On answers out there

I was raised Catholic and was always told that there was a God, etc. I’m curious and I know there’s answers out there as to why a God wouldn’t exist but I don’t even know where to start. Any book suggestions?

Start with Letter to a Christian Nation by Sam Harris. It’s a small bite, easy to chew, and even easier to swallow. If you like his style, read The End of Faith. After that, try The God Delusion by Richard Dawkins. If you want to keep going, read God Is Not Great by Christopher Hitchens.

While you’re at it, pick up a book on world religion. Study them all, and then try a little philosophy. Learn as much as you can about all the crazy shit people believe, and then learn as much as you can about the nature of belief itself.

It’s good that you’re curious, but you’re still in a place where you expect to find answers out there. There are no answers, kid. That’s kind of the whole point. The best you can do is seek to ask increasingly sophisticated levels of unanswerable questions.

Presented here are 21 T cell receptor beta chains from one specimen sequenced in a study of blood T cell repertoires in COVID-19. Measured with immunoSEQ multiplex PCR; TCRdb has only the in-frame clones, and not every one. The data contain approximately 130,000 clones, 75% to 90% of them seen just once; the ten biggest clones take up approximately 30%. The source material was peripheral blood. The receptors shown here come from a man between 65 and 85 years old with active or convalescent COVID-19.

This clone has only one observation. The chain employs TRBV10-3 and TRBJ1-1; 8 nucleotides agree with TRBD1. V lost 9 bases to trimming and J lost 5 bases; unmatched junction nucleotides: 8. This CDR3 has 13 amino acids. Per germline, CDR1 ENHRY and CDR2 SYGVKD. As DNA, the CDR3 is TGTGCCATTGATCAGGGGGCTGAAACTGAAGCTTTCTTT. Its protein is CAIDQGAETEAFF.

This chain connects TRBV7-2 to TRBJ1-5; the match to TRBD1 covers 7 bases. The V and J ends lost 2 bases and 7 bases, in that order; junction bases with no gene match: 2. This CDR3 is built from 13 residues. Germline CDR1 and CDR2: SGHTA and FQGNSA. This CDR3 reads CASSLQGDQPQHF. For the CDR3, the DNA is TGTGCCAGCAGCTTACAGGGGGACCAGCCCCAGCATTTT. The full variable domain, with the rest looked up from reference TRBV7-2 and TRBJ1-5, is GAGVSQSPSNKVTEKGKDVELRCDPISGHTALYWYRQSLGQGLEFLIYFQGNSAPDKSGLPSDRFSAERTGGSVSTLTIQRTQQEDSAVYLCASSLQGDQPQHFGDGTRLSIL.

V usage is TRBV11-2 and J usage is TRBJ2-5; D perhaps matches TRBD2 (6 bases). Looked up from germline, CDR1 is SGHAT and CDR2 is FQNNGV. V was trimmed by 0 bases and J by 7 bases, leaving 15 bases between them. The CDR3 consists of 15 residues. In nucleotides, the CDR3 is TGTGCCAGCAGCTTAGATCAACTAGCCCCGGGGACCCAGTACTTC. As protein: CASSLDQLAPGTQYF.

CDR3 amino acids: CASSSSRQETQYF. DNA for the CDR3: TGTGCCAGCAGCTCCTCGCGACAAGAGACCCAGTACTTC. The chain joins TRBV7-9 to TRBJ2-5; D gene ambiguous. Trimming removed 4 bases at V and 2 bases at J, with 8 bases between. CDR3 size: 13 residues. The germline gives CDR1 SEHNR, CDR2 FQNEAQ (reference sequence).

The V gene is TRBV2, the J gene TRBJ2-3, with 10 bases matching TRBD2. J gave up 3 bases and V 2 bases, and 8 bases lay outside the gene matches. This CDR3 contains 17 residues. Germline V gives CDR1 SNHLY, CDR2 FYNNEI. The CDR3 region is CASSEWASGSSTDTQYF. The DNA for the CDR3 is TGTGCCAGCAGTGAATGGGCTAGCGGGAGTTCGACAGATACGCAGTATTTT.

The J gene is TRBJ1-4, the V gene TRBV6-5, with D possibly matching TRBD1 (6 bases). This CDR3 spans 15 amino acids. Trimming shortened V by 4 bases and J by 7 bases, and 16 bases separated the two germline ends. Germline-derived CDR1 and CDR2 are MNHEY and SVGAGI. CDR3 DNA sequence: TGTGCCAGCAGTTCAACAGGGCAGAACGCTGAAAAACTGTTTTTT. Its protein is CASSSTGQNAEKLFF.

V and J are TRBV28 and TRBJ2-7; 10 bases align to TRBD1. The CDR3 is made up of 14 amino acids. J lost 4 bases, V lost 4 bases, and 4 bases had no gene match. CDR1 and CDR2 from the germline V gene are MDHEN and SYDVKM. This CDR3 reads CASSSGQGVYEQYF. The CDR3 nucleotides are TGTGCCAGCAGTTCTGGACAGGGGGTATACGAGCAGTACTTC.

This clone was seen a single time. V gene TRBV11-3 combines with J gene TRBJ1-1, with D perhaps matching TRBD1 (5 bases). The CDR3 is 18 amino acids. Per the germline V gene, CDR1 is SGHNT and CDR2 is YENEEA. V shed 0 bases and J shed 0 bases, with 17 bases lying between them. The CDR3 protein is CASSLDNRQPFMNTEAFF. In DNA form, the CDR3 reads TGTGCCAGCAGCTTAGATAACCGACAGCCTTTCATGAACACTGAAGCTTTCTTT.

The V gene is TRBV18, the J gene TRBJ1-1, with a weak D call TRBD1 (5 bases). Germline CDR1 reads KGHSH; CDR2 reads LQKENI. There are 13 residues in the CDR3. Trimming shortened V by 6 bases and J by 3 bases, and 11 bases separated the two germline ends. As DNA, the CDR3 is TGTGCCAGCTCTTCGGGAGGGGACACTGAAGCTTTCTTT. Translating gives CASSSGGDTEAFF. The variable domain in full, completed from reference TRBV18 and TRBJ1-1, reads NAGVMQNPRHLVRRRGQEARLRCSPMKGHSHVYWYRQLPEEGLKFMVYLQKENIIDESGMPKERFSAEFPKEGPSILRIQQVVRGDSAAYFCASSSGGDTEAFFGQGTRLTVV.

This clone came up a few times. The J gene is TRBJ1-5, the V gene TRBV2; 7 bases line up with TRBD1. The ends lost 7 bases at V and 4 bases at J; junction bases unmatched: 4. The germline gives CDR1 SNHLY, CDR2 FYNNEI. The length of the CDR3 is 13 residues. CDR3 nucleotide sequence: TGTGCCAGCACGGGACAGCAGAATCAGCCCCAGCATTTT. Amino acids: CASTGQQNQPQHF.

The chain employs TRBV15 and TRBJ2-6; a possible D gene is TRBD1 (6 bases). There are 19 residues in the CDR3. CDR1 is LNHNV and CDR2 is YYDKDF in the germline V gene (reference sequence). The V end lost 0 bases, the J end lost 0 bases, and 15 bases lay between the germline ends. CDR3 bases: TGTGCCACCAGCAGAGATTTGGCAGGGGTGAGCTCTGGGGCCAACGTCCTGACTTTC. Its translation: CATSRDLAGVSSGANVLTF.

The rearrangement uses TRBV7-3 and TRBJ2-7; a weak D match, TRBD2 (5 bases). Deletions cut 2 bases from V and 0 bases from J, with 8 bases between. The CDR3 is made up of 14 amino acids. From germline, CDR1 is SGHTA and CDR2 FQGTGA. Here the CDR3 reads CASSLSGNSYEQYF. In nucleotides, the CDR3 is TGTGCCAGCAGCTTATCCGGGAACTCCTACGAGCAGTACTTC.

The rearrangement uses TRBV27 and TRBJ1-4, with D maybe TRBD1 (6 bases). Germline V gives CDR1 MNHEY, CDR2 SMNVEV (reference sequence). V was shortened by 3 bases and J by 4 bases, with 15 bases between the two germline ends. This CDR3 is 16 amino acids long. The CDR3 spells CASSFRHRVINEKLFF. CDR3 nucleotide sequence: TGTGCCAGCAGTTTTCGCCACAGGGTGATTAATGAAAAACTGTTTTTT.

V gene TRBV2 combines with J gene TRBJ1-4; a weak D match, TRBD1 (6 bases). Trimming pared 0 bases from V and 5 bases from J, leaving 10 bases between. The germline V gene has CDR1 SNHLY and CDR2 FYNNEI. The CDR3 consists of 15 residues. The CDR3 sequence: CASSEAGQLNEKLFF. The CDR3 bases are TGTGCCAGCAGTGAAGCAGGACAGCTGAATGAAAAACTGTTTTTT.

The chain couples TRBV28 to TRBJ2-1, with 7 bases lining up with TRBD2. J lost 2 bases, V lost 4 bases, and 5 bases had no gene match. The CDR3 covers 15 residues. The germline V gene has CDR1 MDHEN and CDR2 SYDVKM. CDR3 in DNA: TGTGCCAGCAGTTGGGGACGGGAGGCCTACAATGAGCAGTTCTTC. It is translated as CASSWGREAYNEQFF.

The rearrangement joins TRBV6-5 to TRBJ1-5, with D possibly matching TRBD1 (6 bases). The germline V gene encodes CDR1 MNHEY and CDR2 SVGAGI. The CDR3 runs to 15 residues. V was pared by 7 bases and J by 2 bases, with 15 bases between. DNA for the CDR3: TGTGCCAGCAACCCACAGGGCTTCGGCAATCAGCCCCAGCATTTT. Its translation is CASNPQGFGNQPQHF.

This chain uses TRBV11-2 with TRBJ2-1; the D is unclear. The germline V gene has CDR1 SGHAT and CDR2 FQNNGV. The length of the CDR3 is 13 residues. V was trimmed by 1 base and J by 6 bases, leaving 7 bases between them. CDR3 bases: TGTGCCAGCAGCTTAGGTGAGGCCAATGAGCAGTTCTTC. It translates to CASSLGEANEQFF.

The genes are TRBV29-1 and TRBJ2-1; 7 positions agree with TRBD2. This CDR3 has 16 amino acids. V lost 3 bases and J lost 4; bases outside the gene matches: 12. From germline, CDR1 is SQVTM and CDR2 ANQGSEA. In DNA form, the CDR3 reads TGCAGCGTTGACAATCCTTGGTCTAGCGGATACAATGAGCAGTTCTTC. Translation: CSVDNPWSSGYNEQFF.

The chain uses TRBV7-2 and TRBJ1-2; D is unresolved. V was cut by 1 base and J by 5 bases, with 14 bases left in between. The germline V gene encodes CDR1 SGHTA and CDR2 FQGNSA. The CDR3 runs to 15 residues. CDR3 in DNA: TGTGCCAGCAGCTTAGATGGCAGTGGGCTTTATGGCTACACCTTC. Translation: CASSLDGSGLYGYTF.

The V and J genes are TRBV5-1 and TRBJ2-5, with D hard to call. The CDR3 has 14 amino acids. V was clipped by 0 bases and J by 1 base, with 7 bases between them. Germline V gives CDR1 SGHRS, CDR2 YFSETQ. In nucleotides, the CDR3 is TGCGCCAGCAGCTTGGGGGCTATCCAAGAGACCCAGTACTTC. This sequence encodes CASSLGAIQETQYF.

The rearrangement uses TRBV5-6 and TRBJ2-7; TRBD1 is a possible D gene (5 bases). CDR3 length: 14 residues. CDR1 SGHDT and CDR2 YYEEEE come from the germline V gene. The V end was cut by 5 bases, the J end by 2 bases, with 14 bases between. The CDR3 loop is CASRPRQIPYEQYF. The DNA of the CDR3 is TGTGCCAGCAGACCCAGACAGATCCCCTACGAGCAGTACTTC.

On getting your news.

Dear Coquette,

Where do you get your news? Growing up, I watched both my siblings reach a phase where they realized that the major news resources are heavily biased, so they jumped to the independent, conspiracy-theory-laden end of the spectrum and started eating it up just because it was different. As a result, I checked out altogether. I figured all news is biased, so why bother?

I know I’m not exactly helping the situation by asking someone else to spoon-feed me a news source I can trust, but I’m 22, and I’m tired of feeling sheltered and stupid. I don’t want to be willfully ignorant, but I know I’m naive and don’t have the critical thinking skills or instincts to know when a reporter is full of crap. I’m afraid that I’m the type to mindlessly buy whatever I’m told. How do I get my head out of my ass?